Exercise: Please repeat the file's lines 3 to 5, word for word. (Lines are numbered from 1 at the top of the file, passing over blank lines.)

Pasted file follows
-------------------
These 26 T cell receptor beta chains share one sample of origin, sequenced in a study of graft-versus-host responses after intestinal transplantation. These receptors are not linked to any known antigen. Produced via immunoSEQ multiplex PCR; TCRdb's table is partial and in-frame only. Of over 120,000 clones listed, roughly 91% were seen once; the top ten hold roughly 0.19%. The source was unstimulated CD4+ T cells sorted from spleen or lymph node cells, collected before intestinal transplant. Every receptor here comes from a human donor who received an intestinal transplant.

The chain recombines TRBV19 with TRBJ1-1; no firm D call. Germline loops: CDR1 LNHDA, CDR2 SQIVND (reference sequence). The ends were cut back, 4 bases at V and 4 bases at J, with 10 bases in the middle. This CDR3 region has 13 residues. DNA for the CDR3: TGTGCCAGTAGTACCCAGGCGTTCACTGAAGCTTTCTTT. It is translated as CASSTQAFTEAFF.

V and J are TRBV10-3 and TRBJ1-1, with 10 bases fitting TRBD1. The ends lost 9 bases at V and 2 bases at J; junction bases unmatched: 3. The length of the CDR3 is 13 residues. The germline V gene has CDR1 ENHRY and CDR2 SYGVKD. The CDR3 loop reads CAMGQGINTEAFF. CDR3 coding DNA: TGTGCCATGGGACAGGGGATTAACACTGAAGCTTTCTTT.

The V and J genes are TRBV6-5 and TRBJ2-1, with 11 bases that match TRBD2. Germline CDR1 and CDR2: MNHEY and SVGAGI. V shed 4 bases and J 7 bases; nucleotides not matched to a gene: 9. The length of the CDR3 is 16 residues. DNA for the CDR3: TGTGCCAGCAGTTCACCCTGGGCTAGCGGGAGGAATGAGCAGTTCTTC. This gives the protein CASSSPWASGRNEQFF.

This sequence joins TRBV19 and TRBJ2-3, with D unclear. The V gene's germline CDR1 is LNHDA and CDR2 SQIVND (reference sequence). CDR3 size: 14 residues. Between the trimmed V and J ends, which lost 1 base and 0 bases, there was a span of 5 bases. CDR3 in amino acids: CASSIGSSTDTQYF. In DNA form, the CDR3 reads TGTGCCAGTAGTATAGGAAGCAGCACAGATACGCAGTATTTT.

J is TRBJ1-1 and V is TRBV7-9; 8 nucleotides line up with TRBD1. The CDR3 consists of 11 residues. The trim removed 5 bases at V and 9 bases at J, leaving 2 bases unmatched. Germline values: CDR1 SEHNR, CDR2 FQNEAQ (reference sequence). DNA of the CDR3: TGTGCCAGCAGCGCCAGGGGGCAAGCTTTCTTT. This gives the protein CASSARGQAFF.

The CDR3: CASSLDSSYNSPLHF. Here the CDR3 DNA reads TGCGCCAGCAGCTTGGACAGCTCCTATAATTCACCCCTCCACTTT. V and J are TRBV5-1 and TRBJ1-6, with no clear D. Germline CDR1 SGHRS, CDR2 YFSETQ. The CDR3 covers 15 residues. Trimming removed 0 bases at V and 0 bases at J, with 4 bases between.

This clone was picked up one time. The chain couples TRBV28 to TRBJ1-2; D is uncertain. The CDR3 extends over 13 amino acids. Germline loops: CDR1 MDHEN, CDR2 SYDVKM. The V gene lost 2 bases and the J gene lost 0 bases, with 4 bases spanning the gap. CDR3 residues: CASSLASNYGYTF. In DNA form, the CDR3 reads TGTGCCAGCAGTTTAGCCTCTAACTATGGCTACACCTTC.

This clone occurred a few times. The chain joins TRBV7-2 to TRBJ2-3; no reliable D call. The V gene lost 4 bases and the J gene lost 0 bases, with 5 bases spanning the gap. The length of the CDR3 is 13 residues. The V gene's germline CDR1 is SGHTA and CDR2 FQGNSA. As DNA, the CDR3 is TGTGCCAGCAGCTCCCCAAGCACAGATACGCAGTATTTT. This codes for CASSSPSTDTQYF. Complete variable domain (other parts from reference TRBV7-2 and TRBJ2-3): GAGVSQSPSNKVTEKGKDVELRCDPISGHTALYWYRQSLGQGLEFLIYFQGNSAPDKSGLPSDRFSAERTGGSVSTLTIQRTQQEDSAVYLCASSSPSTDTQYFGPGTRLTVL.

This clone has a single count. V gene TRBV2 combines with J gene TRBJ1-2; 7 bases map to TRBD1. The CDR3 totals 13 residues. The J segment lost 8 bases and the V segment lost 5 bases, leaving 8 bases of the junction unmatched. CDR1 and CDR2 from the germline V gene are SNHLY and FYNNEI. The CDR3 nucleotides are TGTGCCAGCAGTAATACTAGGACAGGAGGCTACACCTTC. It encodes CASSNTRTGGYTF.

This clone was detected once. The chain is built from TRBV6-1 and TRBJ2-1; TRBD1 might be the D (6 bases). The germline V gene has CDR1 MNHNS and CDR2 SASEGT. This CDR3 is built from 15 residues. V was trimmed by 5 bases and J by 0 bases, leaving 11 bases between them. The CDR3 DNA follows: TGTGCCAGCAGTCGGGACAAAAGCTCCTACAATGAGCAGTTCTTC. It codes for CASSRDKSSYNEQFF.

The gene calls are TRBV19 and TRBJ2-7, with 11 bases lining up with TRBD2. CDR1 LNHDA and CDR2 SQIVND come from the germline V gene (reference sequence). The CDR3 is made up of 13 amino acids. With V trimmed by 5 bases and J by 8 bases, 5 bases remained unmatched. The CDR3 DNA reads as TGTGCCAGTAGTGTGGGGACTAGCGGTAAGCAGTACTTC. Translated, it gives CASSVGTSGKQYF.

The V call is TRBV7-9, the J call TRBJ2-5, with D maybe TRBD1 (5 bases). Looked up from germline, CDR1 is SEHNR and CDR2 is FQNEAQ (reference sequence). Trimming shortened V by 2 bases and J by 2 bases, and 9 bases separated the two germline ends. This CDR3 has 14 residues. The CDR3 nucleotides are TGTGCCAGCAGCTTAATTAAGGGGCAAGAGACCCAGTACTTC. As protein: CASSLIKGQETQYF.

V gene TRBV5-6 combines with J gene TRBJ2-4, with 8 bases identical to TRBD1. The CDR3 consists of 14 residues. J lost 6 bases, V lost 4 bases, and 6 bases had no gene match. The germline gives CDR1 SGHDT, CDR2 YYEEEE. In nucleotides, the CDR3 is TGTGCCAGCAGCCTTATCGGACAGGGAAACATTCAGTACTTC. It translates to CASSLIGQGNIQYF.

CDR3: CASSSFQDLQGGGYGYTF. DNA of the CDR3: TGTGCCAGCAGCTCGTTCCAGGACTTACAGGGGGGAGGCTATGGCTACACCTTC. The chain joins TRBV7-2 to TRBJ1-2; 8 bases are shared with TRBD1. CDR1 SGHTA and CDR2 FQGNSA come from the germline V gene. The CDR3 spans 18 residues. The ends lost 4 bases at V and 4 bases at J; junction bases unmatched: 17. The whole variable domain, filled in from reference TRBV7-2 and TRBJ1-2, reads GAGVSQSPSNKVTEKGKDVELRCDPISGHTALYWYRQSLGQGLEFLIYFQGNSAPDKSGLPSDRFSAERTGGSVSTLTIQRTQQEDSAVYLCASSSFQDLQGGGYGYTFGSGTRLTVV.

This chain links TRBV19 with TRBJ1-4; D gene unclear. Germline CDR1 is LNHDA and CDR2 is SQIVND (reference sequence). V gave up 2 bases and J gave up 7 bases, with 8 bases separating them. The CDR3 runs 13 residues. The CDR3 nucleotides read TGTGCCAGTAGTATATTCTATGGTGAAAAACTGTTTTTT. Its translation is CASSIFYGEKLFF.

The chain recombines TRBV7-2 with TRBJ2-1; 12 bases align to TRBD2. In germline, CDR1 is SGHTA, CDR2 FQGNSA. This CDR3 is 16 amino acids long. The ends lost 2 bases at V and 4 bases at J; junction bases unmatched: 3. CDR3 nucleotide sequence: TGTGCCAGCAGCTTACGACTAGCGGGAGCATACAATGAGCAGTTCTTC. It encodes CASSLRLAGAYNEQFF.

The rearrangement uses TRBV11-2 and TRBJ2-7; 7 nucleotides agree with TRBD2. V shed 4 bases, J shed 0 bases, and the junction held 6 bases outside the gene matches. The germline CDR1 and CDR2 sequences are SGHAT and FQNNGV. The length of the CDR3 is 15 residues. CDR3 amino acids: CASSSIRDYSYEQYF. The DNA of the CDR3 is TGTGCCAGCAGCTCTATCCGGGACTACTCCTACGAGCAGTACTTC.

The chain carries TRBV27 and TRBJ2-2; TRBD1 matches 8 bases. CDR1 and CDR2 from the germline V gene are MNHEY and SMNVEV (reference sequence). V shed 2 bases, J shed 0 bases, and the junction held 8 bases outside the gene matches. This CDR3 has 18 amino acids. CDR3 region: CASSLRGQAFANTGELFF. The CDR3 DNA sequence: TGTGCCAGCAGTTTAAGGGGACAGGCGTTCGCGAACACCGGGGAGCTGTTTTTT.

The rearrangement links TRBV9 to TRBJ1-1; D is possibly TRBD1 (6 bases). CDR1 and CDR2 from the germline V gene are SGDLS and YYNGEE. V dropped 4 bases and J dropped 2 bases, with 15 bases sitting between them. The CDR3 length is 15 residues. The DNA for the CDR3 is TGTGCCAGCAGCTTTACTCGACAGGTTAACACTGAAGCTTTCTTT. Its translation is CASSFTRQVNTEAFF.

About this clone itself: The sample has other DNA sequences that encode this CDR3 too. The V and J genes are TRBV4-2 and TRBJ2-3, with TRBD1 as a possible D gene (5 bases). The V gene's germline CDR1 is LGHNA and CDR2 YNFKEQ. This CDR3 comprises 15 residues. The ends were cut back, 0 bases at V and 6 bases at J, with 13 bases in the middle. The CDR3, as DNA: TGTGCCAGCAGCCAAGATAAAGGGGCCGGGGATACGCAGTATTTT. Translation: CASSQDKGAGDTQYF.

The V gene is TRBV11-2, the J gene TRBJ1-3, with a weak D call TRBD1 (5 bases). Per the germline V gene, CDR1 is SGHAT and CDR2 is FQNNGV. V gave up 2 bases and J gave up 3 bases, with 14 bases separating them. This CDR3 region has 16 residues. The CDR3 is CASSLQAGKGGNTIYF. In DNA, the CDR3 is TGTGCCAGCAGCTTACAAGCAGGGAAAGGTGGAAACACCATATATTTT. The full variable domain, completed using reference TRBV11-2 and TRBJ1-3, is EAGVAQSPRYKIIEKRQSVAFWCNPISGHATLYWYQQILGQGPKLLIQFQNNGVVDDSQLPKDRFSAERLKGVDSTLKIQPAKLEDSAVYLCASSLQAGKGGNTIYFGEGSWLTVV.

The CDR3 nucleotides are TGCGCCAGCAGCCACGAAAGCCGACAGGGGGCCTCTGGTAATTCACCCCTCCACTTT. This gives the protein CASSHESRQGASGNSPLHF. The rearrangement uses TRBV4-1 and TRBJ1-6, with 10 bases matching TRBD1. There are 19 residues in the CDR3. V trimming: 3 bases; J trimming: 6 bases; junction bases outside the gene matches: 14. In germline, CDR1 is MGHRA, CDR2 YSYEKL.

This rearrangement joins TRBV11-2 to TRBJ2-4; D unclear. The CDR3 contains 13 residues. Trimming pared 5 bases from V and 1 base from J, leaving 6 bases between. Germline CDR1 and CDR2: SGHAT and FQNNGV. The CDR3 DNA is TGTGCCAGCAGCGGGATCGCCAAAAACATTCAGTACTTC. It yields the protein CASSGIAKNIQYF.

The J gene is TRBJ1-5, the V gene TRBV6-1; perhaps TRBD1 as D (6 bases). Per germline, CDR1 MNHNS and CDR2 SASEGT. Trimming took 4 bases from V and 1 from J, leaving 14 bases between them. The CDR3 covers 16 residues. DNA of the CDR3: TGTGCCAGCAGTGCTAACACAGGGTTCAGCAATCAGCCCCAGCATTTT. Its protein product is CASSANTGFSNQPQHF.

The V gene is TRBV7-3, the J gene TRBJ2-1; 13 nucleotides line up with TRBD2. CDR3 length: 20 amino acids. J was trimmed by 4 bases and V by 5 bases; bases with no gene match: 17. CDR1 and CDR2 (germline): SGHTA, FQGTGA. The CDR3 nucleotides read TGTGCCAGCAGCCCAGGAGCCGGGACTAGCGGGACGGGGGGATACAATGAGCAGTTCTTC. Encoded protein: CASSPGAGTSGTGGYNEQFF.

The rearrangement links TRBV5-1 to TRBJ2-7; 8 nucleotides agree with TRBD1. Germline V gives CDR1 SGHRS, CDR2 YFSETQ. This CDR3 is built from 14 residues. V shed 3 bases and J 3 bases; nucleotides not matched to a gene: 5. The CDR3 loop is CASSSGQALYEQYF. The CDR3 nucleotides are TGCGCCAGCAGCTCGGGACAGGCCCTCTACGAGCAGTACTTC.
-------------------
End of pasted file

V and J are TRBV10-3 and TRBJ1-1, with 10 bases fitting TRBD1. The ends lost 9 bases at V and 2 bases at J; junction bases unmatched: 3. The length of the CDR3 is 13 residues. The germline V gene has CDR1 ENHRY and CDR2 SYGVKD. The CDR3 loop reads CAMGQGINTEAFF. CDR3 coding DNA: TGTGCCATGGGACAGGGGATTAACACTGAAGCTTTCTTT.

The V and J genes are TRBV6-5 and TRBJ2-1, with 11 bases that match TRBD2. Germline CDR1 and CDR2: MNHEY and SVGAGI. V shed 4 bases and J 7 bases; nucleotides not matched to a gene: 9. The length of the CDR3 is 16 residues. DNA for the CDR3: TGTGCCAGCAGTTCACCCTGGGCTAGCGGGAGGAATGAGCAGTTCTTC. This gives the protein CASSSPWASGRNEQFF.

This sequence joins TRBV19 and TRBJ2-3, with D unclear. The V gene's germline CDR1 is LNHDA and CDR2 SQIVND (reference sequence). CDR3 size: 14 residues. Between the trimmed V and J ends, which lost 1 base and 0 bases, there was a span of 5 bases. CDR3 in amino acids: CASSIGSSTDTQYF. In DNA form, the CDR3 reads TGTGCCAGTAGTATAGGAAGCAGCACAGATACGCAGTATTTT.